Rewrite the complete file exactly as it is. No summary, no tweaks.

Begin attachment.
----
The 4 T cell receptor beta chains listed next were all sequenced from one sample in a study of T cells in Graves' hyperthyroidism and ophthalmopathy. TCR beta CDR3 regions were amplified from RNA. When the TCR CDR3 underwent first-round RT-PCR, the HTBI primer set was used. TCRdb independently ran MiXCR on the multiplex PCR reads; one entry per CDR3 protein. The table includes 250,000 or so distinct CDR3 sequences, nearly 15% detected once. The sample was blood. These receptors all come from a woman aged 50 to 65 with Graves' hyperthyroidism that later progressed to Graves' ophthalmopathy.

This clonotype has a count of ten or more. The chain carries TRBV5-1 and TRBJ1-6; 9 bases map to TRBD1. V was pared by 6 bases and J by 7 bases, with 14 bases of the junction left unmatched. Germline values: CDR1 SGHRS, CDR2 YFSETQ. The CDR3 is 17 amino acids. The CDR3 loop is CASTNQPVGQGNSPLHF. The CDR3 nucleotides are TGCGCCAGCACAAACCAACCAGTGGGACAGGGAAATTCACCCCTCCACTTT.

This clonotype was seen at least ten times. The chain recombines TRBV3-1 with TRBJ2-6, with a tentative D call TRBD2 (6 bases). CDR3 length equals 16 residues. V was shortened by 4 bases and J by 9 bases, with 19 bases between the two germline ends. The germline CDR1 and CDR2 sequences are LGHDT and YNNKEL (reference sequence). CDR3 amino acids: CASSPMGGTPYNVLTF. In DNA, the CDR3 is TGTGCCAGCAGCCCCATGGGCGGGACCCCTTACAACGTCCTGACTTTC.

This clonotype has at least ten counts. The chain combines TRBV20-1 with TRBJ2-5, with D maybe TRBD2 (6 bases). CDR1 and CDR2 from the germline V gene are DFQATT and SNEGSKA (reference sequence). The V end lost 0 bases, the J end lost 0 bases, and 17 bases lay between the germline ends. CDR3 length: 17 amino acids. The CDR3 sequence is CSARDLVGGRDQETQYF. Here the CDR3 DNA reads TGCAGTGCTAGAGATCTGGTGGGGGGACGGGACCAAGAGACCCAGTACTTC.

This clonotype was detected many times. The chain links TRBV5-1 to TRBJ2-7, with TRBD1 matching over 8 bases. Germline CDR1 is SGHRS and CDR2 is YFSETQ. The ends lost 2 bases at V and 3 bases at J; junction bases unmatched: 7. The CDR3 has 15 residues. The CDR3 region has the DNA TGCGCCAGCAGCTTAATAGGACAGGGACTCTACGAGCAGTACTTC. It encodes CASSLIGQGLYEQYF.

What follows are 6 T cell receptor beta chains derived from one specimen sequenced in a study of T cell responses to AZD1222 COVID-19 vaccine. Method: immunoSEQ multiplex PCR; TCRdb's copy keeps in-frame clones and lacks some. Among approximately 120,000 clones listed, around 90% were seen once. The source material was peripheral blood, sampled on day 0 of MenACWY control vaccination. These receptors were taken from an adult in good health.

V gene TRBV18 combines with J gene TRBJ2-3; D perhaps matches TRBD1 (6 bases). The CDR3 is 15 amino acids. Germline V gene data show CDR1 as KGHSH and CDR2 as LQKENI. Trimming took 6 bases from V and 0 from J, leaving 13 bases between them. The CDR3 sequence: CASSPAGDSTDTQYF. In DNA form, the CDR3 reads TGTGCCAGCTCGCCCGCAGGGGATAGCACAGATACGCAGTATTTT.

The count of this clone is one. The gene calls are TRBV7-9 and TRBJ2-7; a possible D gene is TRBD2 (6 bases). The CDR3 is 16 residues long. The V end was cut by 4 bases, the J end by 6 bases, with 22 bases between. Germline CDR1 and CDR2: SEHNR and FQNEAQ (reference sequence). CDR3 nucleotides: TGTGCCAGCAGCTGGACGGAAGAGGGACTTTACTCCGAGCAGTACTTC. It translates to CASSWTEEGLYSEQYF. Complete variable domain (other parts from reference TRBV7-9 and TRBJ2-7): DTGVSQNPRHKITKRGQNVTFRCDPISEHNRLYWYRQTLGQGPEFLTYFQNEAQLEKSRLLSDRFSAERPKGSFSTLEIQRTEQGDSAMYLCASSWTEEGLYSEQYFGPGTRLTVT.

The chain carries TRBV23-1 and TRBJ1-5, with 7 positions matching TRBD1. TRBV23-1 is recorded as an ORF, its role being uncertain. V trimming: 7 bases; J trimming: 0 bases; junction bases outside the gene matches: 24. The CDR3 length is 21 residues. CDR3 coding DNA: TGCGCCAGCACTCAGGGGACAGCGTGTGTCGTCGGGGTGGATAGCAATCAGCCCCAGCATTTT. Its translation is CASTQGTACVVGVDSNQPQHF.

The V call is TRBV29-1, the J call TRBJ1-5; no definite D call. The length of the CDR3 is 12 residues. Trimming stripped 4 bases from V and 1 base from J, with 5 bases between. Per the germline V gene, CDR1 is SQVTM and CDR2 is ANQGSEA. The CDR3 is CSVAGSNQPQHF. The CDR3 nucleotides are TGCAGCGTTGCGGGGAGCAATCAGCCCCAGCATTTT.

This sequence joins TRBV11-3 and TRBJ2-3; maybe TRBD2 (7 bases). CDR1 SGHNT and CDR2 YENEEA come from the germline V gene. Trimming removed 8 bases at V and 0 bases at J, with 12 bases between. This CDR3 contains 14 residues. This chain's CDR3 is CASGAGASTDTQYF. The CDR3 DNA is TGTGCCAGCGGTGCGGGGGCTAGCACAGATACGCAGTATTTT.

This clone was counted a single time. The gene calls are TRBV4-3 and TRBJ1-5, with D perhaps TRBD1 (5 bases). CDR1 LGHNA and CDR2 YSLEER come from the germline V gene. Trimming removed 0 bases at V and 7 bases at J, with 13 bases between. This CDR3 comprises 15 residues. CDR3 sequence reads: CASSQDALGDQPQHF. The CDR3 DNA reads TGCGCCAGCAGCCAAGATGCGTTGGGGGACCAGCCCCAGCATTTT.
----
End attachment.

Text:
The 4 T cell receptor beta chains listed next were all sequenced from one sample in a study of T cells in Graves' hyperthyroidism and ophthalmopathy. TCR beta CDR3 regions were amplified from RNA. When the TCR CDR3 underwent first-round RT-PCR, the HTBI primer set was used. TCRdb independently ran MiXCR on the multiplex PCR reads; one entry per CDR3 protein. The table includes 250,000 or so distinct CDR3 sequences, nearly 15% detected once. The sample was blood. These receptors all come from a woman aged 50 to 65 with Graves' hyperthyroidism that later progressed to Graves' ophthalmopathy.

This clonotype has a count of ten or more. The chain carries TRBV5-1 and TRBJ1-6; 9 bases map to TRBD1. V was pared by 6 bases and J by 7 bases, with 14 bases of the junction left unmatched. Germline values: CDR1 SGHRS, CDR2 YFSETQ. The CDR3 is 17 amino acids. The CDR3 loop is CASTNQPVGQGNSPLHF. The CDR3 nucleotides are TGCGCCAGCACAAACCAACCAGTGGGACAGGGAAATTCACCCCTCCACTTT.

This clonotype was seen at least ten times. The chain recombines TRBV3-1 with TRBJ2-6, with a tentative D call TRBD2 (6 bases). CDR3 length equals 16 residues. V was shortened by 4 bases and J by 9 bases, with 19 bases between the two germline ends. The germline CDR1 and CDR2 sequences are LGHDT and YNNKEL (reference sequence). CDR3 amino acids: CASSPMGGTPYNVLTF. In DNA, the CDR3 is TGTGCCAGCAGCCCCATGGGCGGGACCCCTTACAACGTCCTGACTTTC.

This clonotype has at least ten counts. The chain combines TRBV20-1 with TRBJ2-5, with D maybe TRBD2 (6 bases). CDR1 and CDR2 from the germline V gene are DFQATT and SNEGSKA (reference sequence). The V end lost 0 bases, the J end lost 0 bases, and 17 bases lay between the germline ends. CDR3 length: 17 amino acids. The CDR3 sequence is CSARDLVGGRDQETQYF. Here the CDR3 DNA reads TGCAGTGCTAGAGATCTGGTGGGGGGACGGGACCAAGAGACCCAGTACTTC.

This clonotype was detected many times. The chain links TRBV5-1 to TRBJ2-7, with TRBD1 matching over 8 bases. Germline CDR1 is SGHRS and CDR2 is YFSETQ. The ends lost 2 bases at V and 3 bases at J; junction bases unmatched: 7. The CDR3 has 15 residues. The CDR3 region has the DNA TGCGCCAGCAGCTTAATAGGACAGGGACTCTACGAGCAGTACTTC. It encodes CASSLIGQGLYEQYF.

What follows are 6 T cell receptor beta chains derived from one specimen sequenced in a study of T cell responses to AZD1222 COVID-19 vaccine. Method: immunoSEQ multiplex PCR; TCRdb's copy keeps in-frame clones and lacks some. Among approximately 120,000 clones listed, around 90% were seen once. The source material was peripheral blood, sampled on day 0 of MenACWY control vaccination. These receptors were taken from an adult in good health.

V gene TRBV18 combines with J gene TRBJ2-3; D perhaps matches TRBD1 (6 bases). The CDR3 is 15 amino acids. Germline V gene data show CDR1 as KGHSH and CDR2 as LQKENI. Trimming took 6 bases from V and 0 from J, leaving 13 bases between them. The CDR3 sequence: CASSPAGDSTDTQYF. In DNA form, the CDR3 reads TGTGCCAGCTCGCCCGCAGGGGATAGCACAGATACGCAGTATTTT.

The count of this clone is one. The gene calls are TRBV7-9 and TRBJ2-7; a possible D gene is TRBD2 (6 bases). The CDR3 is 16 residues long. The V end was cut by 4 bases, the J end by 6 bases, with 22 bases between. Germline CDR1 and CDR2: SEHNR and FQNEAQ (reference sequence). CDR3 nucleotides: TGTGCCAGCAGCTGGACGGAAGAGGGACTTTACTCCGAGCAGTACTTC. It translates to CASSWTEEGLYSEQYF. Complete variable domain (other parts from reference TRBV7-9 and TRBJ2-7): DTGVSQNPRHKITKRGQNVTFRCDPISEHNRLYWYRQTLGQGPEFLTYFQNEAQLEKSRLLSDRFSAERPKGSFSTLEIQRTEQGDSAMYLCASSWTEEGLYSEQYFGPGTRLTVT.

The chain carries TRBV23-1 and TRBJ1-5, with 7 positions matching TRBD1. TRBV23-1 is recorded as an ORF, its role being uncertain. V trimming: 7 bases; J trimming: 0 bases; junction bases outside the gene matches: 24. The CDR3 length is 21 residues. CDR3 coding DNA: TGCGCCAGCACTCAGGGGACAGCGTGTGTCGTCGGGGTGGATAGCAATCAGCCCCAGCATTTT. Its translation is CASTQGTACVVGVDSNQPQHF.

The V call is TRBV29-1, the J call TRBJ1-5; no definite D call. The length of the CDR3 is 12 residues. Trimming stripped 4 bases from V and 1 base from J, with 5 bases between. Per the germline V gene, CDR1 is SQVTM and CDR2 is ANQGSEA. The CDR3 is CSVAGSNQPQHF. The CDR3 nucleotides are TGCAGCGTTGCGGGGAGCAATCAGCCCCAGCATTTT.

This sequence joins TRBV11-3 and TRBJ2-3; maybe TRBD2 (7 bases). CDR1 SGHNT and CDR2 YENEEA come from the germline V gene. Trimming removed 8 bases at V and 0 bases at J, with 12 bases between. This CDR3 contains 14 residues. This chain's CDR3 is CASGAGASTDTQYF. The CDR3 DNA is TGTGCCAGCGGTGCGGGGGCTAGCACAGATACGCAGTATTTT.

This clone was counted a single time. The gene calls are TRBV4-3 and TRBJ1-5, with D perhaps TRBD1 (5 bases). CDR1 LGHNA and CDR2 YSLEER come from the germline V gene. Trimming removed 0 bases at V and 7 bases at J, with 13 bases between. This CDR3 comprises 15 residues. CDR3 sequence reads: CASSQDALGDQPQHF. The CDR3 DNA reads TGCGCCAGCAGCCAAGATGCGTTGGGGGACCAGCCCCAGCATTTT.